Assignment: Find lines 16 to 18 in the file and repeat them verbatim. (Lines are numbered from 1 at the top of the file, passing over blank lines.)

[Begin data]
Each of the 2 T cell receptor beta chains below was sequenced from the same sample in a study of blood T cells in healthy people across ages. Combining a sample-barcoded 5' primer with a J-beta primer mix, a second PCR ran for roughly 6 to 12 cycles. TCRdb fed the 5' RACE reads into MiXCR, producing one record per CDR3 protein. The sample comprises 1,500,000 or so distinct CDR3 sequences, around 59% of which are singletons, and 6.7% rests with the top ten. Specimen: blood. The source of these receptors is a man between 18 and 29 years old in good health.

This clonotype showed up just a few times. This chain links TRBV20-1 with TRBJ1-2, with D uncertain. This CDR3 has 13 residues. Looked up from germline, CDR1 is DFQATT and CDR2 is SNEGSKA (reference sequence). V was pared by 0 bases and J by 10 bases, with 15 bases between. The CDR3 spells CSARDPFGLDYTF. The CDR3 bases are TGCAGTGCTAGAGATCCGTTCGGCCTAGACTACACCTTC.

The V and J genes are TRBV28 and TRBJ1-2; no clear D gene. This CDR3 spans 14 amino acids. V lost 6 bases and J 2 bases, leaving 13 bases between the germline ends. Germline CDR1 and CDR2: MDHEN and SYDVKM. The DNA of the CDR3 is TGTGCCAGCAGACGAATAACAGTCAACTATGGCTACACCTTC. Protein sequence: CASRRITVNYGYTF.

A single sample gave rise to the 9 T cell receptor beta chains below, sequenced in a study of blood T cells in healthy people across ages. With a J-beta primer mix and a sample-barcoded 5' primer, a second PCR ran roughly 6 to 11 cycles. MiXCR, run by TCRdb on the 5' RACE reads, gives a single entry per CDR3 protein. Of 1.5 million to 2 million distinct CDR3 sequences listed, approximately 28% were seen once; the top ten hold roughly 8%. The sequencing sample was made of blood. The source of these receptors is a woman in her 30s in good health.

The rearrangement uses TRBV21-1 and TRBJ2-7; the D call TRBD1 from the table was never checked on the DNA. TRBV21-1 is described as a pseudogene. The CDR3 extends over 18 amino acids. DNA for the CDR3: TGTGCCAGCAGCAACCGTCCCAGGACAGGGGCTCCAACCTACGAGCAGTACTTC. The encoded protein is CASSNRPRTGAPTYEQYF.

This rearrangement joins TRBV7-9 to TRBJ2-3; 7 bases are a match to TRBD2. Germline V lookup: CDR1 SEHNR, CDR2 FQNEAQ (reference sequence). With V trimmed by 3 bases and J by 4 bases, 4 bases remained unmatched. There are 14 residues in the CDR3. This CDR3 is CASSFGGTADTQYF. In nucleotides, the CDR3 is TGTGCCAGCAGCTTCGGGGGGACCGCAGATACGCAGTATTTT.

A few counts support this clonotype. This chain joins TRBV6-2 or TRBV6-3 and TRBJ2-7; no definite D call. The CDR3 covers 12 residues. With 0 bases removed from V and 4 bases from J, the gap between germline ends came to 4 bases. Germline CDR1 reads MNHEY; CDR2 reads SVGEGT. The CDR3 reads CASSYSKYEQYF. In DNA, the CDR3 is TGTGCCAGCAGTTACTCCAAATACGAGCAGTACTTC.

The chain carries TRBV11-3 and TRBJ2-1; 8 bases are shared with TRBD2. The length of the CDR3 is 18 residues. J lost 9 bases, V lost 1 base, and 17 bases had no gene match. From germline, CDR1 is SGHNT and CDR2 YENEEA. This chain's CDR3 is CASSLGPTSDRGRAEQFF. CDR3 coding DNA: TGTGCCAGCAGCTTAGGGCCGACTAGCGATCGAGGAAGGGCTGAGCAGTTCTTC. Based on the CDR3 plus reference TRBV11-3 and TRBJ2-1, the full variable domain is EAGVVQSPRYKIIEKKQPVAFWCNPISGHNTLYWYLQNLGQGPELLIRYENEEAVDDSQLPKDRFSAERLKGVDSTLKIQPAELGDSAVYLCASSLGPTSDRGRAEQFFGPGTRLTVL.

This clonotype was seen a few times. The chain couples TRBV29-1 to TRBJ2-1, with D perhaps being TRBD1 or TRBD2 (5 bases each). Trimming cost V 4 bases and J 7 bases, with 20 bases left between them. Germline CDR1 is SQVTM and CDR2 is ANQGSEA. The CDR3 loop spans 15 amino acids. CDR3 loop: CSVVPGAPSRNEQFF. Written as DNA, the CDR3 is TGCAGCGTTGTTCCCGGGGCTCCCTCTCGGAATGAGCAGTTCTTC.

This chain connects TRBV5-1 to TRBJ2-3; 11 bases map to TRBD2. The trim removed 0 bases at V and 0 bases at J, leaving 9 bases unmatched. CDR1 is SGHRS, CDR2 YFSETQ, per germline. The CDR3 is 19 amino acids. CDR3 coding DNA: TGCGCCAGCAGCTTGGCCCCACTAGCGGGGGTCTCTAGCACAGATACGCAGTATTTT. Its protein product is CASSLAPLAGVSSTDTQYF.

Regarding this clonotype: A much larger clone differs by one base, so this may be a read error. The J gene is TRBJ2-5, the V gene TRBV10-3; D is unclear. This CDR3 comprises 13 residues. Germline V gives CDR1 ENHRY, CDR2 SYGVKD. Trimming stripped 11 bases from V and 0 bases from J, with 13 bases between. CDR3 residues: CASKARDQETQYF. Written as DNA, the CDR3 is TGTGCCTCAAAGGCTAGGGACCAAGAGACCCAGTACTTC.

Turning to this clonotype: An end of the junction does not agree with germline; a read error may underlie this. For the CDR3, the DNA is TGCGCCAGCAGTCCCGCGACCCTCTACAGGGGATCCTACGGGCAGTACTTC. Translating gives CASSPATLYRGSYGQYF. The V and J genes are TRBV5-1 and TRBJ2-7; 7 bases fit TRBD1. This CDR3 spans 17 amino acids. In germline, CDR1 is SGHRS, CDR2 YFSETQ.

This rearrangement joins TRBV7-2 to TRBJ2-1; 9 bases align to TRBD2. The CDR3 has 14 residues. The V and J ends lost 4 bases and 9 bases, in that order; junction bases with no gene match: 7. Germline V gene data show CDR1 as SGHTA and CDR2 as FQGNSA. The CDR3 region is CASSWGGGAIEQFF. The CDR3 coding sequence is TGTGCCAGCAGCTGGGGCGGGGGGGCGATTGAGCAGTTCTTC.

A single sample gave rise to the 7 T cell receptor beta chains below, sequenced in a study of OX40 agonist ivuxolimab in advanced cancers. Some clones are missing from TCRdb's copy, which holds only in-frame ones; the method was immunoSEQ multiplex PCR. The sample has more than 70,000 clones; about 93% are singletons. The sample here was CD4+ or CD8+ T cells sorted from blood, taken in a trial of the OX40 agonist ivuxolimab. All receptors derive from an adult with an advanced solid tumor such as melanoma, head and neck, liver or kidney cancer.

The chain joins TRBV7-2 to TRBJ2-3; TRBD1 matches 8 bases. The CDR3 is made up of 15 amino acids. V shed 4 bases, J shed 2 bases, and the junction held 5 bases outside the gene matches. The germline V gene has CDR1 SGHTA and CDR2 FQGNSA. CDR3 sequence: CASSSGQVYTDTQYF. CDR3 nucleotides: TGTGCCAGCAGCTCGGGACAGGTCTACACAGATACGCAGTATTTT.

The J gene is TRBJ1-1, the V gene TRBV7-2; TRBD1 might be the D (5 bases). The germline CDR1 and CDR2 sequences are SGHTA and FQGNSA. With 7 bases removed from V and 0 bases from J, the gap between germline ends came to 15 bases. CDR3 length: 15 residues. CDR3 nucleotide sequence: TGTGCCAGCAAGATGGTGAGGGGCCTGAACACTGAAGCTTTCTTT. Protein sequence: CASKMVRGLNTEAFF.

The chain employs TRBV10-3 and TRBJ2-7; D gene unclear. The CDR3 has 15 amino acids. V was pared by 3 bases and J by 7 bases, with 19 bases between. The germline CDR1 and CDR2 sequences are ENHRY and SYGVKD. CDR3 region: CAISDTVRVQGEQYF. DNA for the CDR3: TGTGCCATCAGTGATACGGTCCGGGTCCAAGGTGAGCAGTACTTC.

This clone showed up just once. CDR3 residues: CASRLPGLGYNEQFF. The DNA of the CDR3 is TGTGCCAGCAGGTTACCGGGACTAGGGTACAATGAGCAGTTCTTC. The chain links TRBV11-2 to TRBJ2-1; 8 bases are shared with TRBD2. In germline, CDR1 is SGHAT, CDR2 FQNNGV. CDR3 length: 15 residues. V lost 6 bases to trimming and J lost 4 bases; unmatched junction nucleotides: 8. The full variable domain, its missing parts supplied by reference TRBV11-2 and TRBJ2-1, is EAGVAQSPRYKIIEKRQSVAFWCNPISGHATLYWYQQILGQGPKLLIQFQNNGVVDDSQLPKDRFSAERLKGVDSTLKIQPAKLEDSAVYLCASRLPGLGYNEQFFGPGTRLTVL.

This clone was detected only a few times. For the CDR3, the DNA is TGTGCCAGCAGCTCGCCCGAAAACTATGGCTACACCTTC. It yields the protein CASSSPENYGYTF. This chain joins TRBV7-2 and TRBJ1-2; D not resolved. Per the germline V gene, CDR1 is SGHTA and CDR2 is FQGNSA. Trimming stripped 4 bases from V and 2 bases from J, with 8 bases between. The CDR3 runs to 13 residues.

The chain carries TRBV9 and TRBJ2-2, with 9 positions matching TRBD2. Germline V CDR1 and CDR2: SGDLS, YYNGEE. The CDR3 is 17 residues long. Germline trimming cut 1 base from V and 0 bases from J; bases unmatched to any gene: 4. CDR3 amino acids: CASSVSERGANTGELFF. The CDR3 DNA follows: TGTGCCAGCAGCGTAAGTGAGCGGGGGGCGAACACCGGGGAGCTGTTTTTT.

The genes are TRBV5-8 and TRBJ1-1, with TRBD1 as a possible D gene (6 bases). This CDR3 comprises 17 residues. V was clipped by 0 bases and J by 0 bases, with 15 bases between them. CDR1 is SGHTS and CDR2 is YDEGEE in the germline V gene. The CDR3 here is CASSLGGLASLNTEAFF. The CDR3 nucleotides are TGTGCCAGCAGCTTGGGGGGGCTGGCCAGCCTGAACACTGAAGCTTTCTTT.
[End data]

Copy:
The J gene is TRBJ1-1, the V gene TRBV7-2; TRBD1 might be the D (5 bases). The germline CDR1 and CDR2 sequences are SGHTA and FQGNSA. With 7 bases removed from V and 0 bases from J, the gap between germline ends came to 15 bases. CDR3 length: 15 residues. CDR3 nucleotide sequence: TGTGCCAGCAAGATGGTGAGGGGCCTGAACACTGAAGCTTTCTTT. Protein sequence: CASKMVRGLNTEAFF.

The chain employs TRBV10-3 and TRBJ2-7; D gene unclear. The CDR3 has 15 amino acids. V was pared by 3 bases and J by 7 bases, with 19 bases between. The germline CDR1 and CDR2 sequences are ENHRY and SYGVKD. CDR3 region: CAISDTVRVQGEQYF. DNA for the CDR3: TGTGCCATCAGTGATACGGTCCGGGTCCAAGGTGAGCAGTACTTC.

This clone showed up just once. CDR3 residues: CASRLPGLGYNEQFF. The DNA of the CDR3 is TGTGCCAGCAGGTTACCGGGACTAGGGTACAATGAGCAGTTCTTC. The chain links TRBV11-2 to TRBJ2-1; 8 bases are shared with TRBD2. In germline, CDR1 is SGHAT, CDR2 FQNNGV. CDR3 length: 15 residues. V lost 6 bases to trimming and J lost 4 bases; unmatched junction nucleotides: 8. The full variable domain, its missing parts supplied by reference TRBV11-2 and TRBJ2-1, is EAGVAQSPRYKIIEKRQSVAFWCNPISGHATLYWYQQILGQGPKLLIQFQNNGVVDDSQLPKDRFSAERLKGVDSTLKIQPAKLEDSAVYLCASRLPGLGYNEQFFGPGTRLTVL.